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The Student News Site of Stony Brook University

The Statesman

The Student News Site of Stony Brook University

The Statesman

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    Give Us a Sign

    The Polity elections, which began on April 22 and end this Thursday, are usinga new approach: voting over the internet. Unfortunately, it seems to be thesame old story, as Polity has not promoted these elections any better than inpast years.

    While we do not have the polling results as of press time, just by lookingaround the campus, it is evident that polity has not made a concerted effortto get the word out about the new elections. While many of the candidates haveflyers advertising the vote, we have not seen any signs around campus from politytelling students what polity is and informing students of the website they haveto go to for the elections.

    Many students may not be familiar with polity and its function. It is the dutyof polity to explain this to students in a concise way, come election time.For those who do not know, polity is the student government of the university.Polity collects the student activities fee that all students pay at the beginningof the semester and distributes the money to clubs and organizations on campus.

    Polity has faced difficult times in the past two years, as accusations of allegedextortion and allegations of fixed elections have given polity a bad reputation.Polity has not had a decent voter turn-out in the past year, and Fred Preston,their adviser, is becoming impatient with the student government and its inabilityto reach the students and follow their bi-laws appropriately.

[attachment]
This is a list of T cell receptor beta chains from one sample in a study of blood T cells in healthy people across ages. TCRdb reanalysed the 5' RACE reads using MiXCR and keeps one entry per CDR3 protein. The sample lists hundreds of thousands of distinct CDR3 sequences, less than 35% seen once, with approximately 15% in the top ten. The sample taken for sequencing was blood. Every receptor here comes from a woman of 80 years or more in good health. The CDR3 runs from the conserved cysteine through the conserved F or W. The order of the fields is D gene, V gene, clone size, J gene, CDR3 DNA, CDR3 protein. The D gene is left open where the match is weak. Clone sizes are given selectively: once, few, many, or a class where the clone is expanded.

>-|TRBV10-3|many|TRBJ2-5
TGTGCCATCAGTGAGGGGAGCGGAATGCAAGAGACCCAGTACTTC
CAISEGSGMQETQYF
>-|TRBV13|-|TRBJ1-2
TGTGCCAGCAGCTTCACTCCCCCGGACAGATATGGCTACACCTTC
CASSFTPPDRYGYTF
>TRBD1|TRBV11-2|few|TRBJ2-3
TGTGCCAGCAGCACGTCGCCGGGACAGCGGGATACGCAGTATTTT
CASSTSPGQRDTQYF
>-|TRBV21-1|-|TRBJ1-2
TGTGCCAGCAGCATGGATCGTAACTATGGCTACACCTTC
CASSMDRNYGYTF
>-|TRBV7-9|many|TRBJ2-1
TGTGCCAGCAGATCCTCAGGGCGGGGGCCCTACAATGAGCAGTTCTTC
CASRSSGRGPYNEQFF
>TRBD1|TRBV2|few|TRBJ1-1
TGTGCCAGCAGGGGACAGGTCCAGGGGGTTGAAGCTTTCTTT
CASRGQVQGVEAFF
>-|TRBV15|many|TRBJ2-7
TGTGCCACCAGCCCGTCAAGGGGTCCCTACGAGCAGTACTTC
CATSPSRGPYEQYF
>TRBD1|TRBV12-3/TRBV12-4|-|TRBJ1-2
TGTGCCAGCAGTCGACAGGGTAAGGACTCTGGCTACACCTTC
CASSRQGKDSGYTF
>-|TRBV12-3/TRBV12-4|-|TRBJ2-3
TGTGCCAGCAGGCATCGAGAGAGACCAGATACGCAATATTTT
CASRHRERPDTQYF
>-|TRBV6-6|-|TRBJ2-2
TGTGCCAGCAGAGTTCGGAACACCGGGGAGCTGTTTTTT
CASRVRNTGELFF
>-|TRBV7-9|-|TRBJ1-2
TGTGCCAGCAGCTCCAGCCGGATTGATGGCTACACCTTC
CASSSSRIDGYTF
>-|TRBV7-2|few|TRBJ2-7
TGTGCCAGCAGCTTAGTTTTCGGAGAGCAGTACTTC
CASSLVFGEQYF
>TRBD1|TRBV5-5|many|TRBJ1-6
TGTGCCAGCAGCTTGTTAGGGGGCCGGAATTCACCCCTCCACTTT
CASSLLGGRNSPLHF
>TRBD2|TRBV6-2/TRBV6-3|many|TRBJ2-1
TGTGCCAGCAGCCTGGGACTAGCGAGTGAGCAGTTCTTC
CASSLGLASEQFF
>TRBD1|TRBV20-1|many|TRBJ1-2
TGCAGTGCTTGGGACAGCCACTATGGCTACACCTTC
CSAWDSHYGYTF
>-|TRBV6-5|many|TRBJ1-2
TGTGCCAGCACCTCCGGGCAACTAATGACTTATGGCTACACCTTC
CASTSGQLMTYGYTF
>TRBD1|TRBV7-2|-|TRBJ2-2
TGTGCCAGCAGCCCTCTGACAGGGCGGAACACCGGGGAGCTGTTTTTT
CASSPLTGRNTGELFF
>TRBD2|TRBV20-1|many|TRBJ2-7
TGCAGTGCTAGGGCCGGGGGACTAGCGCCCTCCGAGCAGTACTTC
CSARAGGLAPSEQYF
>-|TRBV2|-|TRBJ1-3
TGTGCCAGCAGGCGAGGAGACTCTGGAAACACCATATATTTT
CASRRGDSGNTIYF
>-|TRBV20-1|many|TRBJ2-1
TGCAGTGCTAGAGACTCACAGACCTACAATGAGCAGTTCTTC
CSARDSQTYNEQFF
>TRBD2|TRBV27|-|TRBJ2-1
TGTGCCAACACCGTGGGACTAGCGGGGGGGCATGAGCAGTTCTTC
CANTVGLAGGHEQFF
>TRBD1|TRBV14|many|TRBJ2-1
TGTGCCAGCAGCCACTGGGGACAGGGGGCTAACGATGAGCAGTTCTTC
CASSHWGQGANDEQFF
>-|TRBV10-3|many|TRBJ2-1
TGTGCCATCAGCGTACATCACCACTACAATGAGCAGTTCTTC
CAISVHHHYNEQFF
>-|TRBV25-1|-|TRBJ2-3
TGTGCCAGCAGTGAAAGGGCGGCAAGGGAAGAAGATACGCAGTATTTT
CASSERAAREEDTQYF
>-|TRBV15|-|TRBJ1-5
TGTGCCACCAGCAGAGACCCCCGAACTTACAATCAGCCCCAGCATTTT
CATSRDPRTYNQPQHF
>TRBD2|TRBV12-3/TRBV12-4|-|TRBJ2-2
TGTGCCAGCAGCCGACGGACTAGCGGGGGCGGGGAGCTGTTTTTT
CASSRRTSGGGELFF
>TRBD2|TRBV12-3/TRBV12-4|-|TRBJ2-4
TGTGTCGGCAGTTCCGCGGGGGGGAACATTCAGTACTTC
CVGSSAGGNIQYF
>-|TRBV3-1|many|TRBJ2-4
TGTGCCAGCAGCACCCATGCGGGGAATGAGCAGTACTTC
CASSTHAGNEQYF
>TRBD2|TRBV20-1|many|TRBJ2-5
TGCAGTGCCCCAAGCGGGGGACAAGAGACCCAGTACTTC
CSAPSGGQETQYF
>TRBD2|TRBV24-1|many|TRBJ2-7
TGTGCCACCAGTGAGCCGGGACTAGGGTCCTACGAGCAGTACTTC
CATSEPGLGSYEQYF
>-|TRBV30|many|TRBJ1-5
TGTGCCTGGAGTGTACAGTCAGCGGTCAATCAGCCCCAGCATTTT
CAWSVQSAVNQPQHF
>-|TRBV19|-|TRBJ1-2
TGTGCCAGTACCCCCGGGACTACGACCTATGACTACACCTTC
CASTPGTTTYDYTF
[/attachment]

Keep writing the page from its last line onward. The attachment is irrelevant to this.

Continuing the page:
We were hoping these elections would be a redemption of sorts for polity. Theidea of voting on-line was new and innovative and the students involved in thedebates made important points. However, polity did not follow through with theirpromises to increase student awareness of the elections.

    The debates were poorly attended and there were no signs around campus postedspecifically by polity to promote the on-line election. Polity needs to stepup and reach the students more broadly.

    NYPIRG and many of the polity candidates have the right idea, as putting upflyers and passing out leaflets is a great way to get an organization’#146;smessage across. Polity, as a whole, needs to do these things as well. Polityrepresentatives should be at the doors of the Student Union, and all acrosscampus, handing out flyers and letting the students know who they are, whatthey stand for, and why they should vote. This interaction would give a morepersonal aspect to Polity and would inform those who may not even know whatpolity is.

    The problem with polity is the division within the student government, whichresults in the difficulty of coming to compromises. Debate in governmental organizationsis very productive and essential to an extent, but when it hinders that governmentfrom accomplishing its goal of serving and informing those they represent, noone benefits.

    While polity wonders why students do not turn out for the vote, and tend toblame it on student apathy, polity itself, by not trying harder to inform thestudent population of their role as student representatives and the importanceof the elections, are proving to be one of the most apathetic organizationson campus.

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